The UConn men’s basketball team is set to play Rutgers Saturday night. It could be a good game and there are plenty of interesting aspects to the on-court battle.
But this will be UConn head coach Jim Calhoun’s first game back after a three-game suspension and that’s the big news. On a conference call with reporters Friday, Calhoun shed some light on his time away and also his decision to return this season and face the NCAA as opposed to retiring and getting away.
Calhoun opened his little chat with the “Horde” with joke.
“Unfortunately you have to hear my voice again. I’m back,” Calhoun said. “It sounds like a horror movie but I am back.”
After, however, he seemed pretty honest about his time away and the state of his team.
— Calhoun said he contemplated doing an Al McGuire (1977 Marquette) and retiring immediately after winning the title. But “finalizing” the NCAA investigation and punishment was part of the reason he returned for a 26th year in Storrs.
“When I contemplated over the spring and summer about what I was going to do, and had grandeur a little bit of being Al McGuire and that’s it. We had a national championship and we had done some great things. But I felt there was something hanging out there and we needed to get finality on that.
“My own personal feelings about the NCAA situation are my own personal feelings. The university still, myself included, were penalized and I wanted to make sure I was the guy that sat out, I was the guy that finalized it.
“As far as I’m concerned, it’s something that’s in the past. What was done, was done. It is what it is.”
Calhoun added that he felt UConn “needed” him for at least another year (he didn’t say 2011-12 would be his last season, though).
“I love my university. I love my life there. I love my players. The reason I’m saying that is I always feel I need to be there when they need me,” Calhoun said. “And finish something that like it or not _ and I didn’t like it, necessarily _ that I was part of. Let’s finish it, let’s move on.”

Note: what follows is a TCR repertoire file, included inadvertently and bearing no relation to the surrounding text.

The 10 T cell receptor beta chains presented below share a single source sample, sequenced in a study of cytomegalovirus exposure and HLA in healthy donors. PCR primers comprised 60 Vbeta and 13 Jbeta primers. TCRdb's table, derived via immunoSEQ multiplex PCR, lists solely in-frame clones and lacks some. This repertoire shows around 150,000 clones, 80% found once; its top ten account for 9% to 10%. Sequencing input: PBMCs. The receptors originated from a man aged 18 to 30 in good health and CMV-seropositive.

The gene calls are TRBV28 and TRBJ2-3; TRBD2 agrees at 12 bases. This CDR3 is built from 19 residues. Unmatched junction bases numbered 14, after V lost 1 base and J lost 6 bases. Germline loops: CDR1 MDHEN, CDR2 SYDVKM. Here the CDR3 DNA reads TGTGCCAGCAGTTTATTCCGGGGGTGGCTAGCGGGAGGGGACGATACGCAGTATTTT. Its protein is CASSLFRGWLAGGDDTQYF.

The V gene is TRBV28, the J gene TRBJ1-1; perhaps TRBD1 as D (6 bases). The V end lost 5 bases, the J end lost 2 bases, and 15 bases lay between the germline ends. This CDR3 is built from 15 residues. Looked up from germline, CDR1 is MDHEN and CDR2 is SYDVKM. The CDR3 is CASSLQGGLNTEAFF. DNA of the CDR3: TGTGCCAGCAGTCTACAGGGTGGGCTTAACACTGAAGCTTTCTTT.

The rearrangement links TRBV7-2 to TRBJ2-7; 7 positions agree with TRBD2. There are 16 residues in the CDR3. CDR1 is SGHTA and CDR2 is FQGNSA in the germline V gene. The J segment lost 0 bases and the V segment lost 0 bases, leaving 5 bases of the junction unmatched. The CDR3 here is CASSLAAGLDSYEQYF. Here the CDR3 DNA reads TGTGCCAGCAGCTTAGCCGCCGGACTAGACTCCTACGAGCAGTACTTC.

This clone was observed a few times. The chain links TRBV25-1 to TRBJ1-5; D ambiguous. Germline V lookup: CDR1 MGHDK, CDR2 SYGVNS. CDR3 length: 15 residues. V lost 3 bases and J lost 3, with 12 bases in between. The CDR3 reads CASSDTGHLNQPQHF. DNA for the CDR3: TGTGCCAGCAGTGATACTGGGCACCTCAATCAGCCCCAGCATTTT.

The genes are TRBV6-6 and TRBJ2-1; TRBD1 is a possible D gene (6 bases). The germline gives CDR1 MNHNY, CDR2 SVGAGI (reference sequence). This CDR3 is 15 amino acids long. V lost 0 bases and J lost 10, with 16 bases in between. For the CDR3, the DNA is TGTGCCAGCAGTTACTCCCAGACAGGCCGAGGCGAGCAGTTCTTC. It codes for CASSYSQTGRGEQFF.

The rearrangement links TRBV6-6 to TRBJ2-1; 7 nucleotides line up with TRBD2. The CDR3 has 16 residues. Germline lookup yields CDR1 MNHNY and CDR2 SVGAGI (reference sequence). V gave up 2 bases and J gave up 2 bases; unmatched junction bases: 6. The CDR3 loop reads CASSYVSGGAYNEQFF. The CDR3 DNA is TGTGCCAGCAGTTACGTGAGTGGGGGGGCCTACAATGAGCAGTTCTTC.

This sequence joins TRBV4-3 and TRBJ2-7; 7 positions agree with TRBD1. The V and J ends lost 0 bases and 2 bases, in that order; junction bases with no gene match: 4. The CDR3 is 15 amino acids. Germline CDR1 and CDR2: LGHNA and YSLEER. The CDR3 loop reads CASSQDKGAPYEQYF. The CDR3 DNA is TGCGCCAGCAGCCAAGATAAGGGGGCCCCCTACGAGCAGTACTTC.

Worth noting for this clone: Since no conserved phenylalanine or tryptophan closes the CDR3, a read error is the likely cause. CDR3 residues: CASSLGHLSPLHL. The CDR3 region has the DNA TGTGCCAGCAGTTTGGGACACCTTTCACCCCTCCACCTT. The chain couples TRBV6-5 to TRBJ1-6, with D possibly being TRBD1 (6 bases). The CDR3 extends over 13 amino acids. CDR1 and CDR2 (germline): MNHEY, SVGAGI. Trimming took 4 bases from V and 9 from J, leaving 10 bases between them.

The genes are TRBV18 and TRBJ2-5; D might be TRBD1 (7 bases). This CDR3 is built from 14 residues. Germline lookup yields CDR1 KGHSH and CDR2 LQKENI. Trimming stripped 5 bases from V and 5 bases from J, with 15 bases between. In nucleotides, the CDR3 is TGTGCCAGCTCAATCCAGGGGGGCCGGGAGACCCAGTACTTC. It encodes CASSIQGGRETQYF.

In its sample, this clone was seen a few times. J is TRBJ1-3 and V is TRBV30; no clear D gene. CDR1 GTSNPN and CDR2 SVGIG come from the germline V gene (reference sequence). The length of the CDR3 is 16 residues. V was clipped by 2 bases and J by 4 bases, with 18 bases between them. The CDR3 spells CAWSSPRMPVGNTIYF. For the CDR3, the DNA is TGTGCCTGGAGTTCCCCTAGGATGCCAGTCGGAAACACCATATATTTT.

— As for Saturday’s game, there will be at least one change in the starting lineup and maybe two.
Calhoun said sophomore Niels Giffey would start at small forward. DeAndre Daniels had been the team’s starting three lately.
In addition, he said that Tyler Olander may replace Alex Oriakhi at the four.
“Simply, he’s got to play better,” Calhoun said of Oriakhi. “I love Alex to death. I told him that yesterday at practice. He’s struggling; we all know that.
“He’s strong, he’s willing, he’s a great kid,” Calhoun added. “But he’s got to do more. And he knows that.”
— Point guard Shabazz Napier didn’t practice Thursday and Calhoun wasn’t sure if he’d practice much late Friday. Still, the coach said he’d be ready Saturday night.
“He’s pretty hurt,” Calhoun said.
Napier already had a bum foot and appeared to hurt his leg Tuesday night against Seton Hall.
— It’s not all on Oriakhi, but UConn obviously needs its big men to be better than they were against the Hall.
“If we have no inside game, we’re not going to have any outside game,” Calhoun said. “They’re just going to out and play Jeremy’s (Lamb) jump shot, and take away the drive of Ryan (Boatright) and Shabazz. We can’t operate like that.”
— Calhoun on watching the Huskies from his home: “When I yelled, the television did nothing. That was the only problem. It did not react. I didn’t get a T from it,” Calhoun said. ‘